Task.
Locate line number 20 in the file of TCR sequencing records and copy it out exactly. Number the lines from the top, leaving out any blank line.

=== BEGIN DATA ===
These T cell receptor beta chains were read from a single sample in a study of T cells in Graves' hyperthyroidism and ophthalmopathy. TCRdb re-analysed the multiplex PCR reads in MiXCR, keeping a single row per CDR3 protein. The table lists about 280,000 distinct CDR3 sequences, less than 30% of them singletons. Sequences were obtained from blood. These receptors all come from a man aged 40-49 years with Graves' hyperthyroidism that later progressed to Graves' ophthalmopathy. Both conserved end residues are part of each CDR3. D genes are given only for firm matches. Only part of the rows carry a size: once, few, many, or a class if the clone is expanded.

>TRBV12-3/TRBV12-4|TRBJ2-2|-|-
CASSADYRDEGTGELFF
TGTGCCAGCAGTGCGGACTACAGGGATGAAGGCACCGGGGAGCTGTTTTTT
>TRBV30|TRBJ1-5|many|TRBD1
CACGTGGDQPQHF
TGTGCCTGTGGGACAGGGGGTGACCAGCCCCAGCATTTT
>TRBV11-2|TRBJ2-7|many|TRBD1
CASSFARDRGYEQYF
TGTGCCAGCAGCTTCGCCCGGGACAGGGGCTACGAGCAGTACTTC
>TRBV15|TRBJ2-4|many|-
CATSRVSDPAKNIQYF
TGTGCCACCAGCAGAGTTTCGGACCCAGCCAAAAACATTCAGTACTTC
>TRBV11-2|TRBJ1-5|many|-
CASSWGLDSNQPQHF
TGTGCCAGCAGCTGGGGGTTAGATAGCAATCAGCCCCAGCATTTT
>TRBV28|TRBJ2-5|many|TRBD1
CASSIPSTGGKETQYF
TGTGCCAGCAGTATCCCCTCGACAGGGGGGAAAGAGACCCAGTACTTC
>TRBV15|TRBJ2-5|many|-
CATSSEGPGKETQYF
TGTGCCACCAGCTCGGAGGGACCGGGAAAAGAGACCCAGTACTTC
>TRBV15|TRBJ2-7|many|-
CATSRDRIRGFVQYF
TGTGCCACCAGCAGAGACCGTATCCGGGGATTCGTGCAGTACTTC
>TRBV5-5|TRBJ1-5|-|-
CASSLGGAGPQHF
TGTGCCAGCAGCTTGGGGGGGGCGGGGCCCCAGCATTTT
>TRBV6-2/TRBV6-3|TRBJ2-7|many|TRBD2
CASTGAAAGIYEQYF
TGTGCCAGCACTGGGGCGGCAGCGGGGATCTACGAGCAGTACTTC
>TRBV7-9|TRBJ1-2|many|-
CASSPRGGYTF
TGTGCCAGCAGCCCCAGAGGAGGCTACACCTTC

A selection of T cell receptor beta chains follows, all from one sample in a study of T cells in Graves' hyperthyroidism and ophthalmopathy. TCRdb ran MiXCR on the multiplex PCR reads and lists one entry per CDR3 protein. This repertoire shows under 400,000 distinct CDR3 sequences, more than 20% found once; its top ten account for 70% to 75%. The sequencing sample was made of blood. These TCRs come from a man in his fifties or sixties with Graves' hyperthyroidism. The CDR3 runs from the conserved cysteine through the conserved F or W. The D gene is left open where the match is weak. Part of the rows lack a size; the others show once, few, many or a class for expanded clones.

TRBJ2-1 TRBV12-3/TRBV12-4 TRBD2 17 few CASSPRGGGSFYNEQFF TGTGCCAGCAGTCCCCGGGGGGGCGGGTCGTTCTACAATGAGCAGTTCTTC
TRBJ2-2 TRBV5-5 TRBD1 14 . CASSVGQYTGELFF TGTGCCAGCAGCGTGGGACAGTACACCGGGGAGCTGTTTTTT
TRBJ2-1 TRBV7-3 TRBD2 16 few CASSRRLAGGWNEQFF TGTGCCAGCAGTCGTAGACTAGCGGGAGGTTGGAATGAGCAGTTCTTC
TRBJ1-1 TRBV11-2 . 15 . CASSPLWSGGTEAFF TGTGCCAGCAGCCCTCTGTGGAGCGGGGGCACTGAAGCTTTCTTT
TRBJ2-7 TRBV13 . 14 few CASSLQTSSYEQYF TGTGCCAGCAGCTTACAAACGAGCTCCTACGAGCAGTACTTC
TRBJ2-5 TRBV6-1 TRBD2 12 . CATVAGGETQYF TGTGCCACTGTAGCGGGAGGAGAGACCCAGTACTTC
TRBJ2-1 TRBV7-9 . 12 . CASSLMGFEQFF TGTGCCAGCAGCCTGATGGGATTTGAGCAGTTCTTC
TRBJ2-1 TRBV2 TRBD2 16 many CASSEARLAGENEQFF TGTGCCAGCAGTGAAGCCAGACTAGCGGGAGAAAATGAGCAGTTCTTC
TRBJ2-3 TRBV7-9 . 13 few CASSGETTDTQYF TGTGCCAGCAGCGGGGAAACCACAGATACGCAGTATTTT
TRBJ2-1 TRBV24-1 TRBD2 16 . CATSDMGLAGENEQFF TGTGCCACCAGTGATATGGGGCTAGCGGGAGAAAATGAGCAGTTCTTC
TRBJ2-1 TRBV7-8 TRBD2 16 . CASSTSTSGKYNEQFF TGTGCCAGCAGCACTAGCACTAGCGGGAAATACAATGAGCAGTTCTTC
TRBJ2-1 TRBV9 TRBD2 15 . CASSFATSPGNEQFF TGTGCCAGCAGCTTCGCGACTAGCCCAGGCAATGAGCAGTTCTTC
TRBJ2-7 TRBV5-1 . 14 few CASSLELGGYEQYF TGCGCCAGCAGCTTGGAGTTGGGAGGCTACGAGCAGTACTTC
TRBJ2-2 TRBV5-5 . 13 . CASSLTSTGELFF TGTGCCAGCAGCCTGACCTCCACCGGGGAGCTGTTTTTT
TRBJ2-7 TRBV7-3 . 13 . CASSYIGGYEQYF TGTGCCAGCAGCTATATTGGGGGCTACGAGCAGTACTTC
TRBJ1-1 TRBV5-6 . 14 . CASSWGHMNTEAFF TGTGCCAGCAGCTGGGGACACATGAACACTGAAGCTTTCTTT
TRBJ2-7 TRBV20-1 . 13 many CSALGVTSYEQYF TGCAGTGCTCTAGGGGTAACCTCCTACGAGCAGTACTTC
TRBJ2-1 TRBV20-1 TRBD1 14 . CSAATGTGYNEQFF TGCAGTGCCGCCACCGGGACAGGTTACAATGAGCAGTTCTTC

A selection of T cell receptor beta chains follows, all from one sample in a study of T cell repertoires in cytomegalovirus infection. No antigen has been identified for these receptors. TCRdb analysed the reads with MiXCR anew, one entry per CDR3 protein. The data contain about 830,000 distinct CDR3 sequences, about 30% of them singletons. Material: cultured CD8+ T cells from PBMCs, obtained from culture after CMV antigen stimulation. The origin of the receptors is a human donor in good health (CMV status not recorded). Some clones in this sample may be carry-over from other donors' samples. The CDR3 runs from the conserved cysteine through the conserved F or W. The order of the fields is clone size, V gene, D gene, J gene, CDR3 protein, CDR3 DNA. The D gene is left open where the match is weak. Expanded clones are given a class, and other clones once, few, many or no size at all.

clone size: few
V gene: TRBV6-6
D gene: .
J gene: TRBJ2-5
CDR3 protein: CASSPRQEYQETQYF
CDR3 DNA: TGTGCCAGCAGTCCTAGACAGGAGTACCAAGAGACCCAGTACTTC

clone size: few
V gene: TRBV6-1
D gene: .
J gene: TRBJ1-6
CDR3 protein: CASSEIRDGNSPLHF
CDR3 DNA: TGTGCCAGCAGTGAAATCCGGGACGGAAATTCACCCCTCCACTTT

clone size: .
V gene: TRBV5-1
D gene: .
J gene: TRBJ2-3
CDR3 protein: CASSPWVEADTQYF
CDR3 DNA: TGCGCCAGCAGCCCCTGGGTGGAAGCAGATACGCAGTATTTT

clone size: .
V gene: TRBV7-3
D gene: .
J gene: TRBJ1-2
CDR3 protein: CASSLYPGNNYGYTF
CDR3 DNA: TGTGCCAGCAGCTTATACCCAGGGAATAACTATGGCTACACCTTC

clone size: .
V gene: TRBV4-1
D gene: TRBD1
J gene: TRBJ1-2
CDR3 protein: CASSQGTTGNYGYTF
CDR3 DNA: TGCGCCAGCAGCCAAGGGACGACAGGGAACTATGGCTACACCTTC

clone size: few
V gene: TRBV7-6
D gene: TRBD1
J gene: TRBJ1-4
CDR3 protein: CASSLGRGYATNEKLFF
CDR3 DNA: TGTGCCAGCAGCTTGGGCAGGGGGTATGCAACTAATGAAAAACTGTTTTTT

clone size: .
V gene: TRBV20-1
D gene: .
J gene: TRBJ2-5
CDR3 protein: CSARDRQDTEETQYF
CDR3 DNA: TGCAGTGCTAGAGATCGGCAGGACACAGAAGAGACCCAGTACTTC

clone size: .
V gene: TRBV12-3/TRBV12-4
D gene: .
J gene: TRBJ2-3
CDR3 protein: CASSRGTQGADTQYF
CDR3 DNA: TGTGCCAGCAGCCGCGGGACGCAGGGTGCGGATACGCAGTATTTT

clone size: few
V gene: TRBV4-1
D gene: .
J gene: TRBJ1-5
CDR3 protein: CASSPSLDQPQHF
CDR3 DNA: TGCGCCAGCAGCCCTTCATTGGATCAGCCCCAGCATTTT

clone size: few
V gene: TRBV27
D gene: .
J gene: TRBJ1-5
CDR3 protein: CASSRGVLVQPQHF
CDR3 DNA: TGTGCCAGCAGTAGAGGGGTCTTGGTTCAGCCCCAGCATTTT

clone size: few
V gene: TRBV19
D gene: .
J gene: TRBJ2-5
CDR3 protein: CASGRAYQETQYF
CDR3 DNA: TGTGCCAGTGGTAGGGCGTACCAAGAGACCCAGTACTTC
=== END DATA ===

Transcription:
>TRBV15|TRBJ2-5|many|-